Telework's Return On Investment

The Telework ROI dilemma: who makes the investments, who gets the returns, and when?
[This page is based on one originally published on David Fleming's Web site.]
by Jack Nilles

For whatever reason, but mostly because of human arrogance, we have a very distorted accounting system when it comes to evaluating the value of telework and most other complicated artifacts. For starters, we ignore many of the stakeholders in the products or processes, or completely discount their investments and interests in the outcomes of our actions. In fact, we normally concentrate our attention solely on the stakeholders with current economic power. Here are some brief examples, by no means a comprehensive list:

Investments/Costs Returns Timing
Teleworker employers Up front cash for administration, training, and technology, continuing operating expenses A variety of cost savings and profitability increases typically averaging about half of each teleworker’s salary Return on up front investment is one year or less, gravy thereafter
Teleworkers Some up front costs for equipment, time investments in training, some loss of discretionary space for home-based teleworkers Reductions in cost associated with commuting, significant stress reduction, increases in feelings of self worth and control Immediate after beginning teleworking, tending to grow somewhat with experience
Co-workers Some time spent in orientation, learning new communications and organizing skills Short term stress increases, but longer term stress reduction, increased confidence Parallels that of teleworkers
Teleworkers’ families Some time spent in accommodating to a new daytime presence Major improvements in communication quality between family members Parallels that of teleworkers
Commuters None Appreciable reductions in commute congestion in heavily congested areas as daily teleworking grows to exceed about 3% of total commuter vehicles Depends on rate of acceptance of telework in the region
Transportation industry Currently spending billions annually to maintain/expand infrastructure to support commuting; teleworking may be considered a threat to further industry growth (but then, so is disappearance of space for more roads) Diminishing as teleworking increases Number of US telecommuter should grow to 40 million by 2010 AD, saving about 160 billion passenger-miles in commuting, with comparable reductions in fuel use, air pollution produced, roadway wear and tear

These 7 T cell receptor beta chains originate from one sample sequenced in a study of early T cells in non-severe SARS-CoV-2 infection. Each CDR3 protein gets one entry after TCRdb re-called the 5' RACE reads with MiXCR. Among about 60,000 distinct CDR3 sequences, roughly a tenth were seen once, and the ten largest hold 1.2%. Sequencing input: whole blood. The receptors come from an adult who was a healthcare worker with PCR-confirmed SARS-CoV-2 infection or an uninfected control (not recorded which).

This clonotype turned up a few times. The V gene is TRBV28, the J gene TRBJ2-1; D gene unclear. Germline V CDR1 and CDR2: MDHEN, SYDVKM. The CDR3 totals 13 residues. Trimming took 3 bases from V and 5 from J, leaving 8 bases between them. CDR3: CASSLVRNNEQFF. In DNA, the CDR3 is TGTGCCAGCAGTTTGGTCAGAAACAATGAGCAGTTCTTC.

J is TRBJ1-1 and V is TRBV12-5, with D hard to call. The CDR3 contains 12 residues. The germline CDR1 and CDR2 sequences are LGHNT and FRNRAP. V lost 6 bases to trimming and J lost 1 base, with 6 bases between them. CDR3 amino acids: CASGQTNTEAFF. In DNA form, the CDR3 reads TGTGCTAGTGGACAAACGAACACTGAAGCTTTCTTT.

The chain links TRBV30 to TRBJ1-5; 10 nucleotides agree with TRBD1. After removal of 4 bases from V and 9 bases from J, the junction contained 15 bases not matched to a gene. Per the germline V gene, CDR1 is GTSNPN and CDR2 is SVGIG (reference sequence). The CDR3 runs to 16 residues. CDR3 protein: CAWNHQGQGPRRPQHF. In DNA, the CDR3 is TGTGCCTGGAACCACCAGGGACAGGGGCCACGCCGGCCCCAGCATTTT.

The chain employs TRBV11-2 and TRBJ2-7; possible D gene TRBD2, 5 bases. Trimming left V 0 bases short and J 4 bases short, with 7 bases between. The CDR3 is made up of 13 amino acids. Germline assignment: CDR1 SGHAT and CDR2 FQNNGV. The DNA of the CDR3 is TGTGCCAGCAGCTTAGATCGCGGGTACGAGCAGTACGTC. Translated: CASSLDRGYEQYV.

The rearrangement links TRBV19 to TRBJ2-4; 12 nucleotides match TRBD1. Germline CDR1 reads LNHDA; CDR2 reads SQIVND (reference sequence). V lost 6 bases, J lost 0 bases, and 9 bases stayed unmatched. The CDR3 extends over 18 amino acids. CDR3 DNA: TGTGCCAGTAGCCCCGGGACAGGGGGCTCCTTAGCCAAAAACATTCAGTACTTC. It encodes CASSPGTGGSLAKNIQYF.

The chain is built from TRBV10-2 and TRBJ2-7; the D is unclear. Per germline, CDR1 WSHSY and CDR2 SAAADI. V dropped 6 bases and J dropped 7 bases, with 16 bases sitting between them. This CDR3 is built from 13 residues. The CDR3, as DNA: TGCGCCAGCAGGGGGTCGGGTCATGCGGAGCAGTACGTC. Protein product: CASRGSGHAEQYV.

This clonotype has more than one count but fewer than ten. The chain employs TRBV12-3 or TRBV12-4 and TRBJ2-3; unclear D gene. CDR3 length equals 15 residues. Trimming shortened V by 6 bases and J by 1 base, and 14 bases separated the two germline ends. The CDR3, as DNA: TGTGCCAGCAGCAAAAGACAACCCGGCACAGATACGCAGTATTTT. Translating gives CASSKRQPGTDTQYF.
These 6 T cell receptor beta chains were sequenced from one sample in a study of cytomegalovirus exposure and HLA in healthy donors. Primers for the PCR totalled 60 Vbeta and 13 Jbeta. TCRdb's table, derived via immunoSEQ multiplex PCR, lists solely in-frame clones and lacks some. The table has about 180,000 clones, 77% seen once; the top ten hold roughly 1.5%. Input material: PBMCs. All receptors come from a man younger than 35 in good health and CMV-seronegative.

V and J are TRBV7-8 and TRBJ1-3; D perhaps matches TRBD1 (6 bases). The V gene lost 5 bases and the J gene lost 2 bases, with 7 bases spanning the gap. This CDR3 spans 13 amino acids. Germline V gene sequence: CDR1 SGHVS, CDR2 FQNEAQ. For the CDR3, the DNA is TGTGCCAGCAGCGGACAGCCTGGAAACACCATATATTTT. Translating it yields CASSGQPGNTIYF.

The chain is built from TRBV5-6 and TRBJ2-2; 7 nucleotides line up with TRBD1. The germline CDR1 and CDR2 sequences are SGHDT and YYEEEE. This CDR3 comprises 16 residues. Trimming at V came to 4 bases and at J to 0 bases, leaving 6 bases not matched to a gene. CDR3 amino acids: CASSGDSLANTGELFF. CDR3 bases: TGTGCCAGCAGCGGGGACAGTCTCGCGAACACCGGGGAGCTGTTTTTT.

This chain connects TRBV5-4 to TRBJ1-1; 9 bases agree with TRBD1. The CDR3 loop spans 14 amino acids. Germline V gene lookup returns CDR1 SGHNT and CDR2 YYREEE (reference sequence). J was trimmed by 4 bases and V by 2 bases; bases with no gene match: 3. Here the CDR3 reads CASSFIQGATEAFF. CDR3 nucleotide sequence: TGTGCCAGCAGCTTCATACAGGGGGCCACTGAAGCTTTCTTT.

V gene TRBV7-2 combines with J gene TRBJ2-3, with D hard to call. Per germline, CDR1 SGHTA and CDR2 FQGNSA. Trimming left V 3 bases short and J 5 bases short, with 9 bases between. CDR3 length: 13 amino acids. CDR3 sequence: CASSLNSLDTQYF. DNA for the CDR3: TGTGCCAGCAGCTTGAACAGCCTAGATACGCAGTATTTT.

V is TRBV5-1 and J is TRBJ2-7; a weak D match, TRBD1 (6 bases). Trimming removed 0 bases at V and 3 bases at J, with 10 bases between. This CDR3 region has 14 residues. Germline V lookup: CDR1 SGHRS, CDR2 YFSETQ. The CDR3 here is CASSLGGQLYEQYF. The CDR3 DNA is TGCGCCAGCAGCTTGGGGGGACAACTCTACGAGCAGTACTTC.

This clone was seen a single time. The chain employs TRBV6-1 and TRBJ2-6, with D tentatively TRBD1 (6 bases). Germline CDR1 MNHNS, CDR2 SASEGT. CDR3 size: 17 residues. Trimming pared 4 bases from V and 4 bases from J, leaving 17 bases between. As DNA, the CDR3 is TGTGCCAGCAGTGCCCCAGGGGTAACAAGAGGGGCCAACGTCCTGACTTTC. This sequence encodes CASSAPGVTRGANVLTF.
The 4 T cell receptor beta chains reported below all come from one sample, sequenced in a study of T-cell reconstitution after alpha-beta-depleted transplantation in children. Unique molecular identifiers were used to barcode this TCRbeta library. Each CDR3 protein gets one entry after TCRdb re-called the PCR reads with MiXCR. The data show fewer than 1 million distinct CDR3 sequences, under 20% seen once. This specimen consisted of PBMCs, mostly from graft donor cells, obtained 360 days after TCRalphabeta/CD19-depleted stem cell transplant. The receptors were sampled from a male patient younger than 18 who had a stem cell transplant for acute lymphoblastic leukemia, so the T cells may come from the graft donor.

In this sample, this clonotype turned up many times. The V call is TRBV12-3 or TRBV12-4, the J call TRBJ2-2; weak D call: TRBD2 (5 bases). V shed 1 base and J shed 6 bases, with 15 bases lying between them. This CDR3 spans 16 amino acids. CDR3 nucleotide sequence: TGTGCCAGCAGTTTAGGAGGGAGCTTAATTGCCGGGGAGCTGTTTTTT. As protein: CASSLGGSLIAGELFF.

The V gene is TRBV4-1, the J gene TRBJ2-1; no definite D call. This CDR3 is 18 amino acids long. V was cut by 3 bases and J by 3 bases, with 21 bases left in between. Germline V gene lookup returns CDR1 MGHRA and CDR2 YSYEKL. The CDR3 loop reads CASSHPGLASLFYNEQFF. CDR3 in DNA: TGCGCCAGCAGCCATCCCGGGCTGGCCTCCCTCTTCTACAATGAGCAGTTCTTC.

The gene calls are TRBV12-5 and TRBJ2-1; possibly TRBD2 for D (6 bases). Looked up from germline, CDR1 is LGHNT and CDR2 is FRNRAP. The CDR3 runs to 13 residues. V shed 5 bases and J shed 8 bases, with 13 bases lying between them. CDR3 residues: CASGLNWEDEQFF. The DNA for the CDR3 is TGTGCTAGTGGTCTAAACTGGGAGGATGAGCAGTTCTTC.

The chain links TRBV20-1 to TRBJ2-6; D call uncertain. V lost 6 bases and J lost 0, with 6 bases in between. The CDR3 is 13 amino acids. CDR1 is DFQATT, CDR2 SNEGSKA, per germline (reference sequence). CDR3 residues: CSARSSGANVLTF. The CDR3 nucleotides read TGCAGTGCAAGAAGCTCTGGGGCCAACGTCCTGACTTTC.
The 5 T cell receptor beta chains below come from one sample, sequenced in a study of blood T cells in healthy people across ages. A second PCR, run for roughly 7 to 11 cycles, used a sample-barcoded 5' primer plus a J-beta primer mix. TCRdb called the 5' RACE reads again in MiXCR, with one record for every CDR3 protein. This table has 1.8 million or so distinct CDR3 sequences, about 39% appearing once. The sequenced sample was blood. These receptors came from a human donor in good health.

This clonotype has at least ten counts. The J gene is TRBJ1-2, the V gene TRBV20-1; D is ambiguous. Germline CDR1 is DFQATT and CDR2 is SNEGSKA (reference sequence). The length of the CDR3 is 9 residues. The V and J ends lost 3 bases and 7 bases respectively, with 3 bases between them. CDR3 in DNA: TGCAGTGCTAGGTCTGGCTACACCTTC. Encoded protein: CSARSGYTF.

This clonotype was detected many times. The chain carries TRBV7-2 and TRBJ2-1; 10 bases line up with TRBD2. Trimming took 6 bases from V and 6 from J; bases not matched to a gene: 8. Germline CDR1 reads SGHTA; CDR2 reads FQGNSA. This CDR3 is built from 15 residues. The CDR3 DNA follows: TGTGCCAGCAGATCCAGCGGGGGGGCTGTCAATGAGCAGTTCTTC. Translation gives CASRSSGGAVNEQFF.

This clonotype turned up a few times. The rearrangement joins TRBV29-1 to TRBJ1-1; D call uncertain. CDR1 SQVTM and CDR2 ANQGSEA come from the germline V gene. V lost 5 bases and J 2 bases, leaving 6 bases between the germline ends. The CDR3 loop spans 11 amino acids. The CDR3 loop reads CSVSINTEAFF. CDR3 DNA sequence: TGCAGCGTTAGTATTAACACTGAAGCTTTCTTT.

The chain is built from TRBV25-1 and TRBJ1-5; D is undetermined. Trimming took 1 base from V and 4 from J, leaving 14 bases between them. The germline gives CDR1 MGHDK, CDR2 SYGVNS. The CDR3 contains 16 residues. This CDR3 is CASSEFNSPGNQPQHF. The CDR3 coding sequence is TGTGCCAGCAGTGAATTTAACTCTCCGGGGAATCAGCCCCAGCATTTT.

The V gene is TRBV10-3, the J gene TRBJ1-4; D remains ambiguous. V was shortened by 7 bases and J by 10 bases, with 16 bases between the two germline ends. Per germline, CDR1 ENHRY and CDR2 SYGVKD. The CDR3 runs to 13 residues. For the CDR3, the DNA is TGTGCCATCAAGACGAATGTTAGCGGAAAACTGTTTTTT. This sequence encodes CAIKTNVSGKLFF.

Telecommunications industry Billions in R&D, implementation of new services and infrastructure, most of which has some utility for teleworking Market growth, cash flow increases, but hard to segregate from non-telework related revenues ROI could be in months; however, industry tends to get in its own way in rollout of broadband technologies
Computer industry Marketing costs include promotion of telecommuting; teleworking-specific product developments for remote access hardware/software Market growth, cash flow increases, but hard to segregate from non-telework related revenues (except for remote access) ROI generally within a year
People with breathing disorders None Decreased risk from clogged airways, premature death as pollution is reduced As above
People with mobility impairment Time spent learning computer skills For many, entry into the workforce, significant psychological improvements Depends on the rate at which employers accept the phenomenon
Police None, except for teleworking personnel Decreases in property crime, stress-induced crimes (assaults, road rage, etc.) Proportional to rate of growth of teleworking
Rural communities Investment in infrastructure to support teleworking; PR to attract teleworkers Revitalization of the communities as teleworking families move in (or decide to stay) Tracks national growth of telework, but with a few years’ lag in most places
Chronically Unemployed Investment in learning new information skills, self discipline Entry into the workforce, significant psychological improvements, community revitalization in "ghetto" areas Depends on the rate at which employers accept the apparent risks

The point is that there is considerable dispersion of returns; the stakeholders who make cash investments generally require returns thereof in a fairly short time. Yet the benefits of those investments accrue to many other stakeholders whose own investment may be relatively small.

A key issue is whether there should be more public sector investment—tax derived investment for the common good. The transportation infrastructure has huge public investments—in expanding the infrastructure, maintaining it, and combatting its ill effects, yet telecommuting has almost none despite the fact that more than 20% of the US workforce currently engages in it.

What should be done, who should do it, and when?

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Last modified: Monday September 26, 2011.

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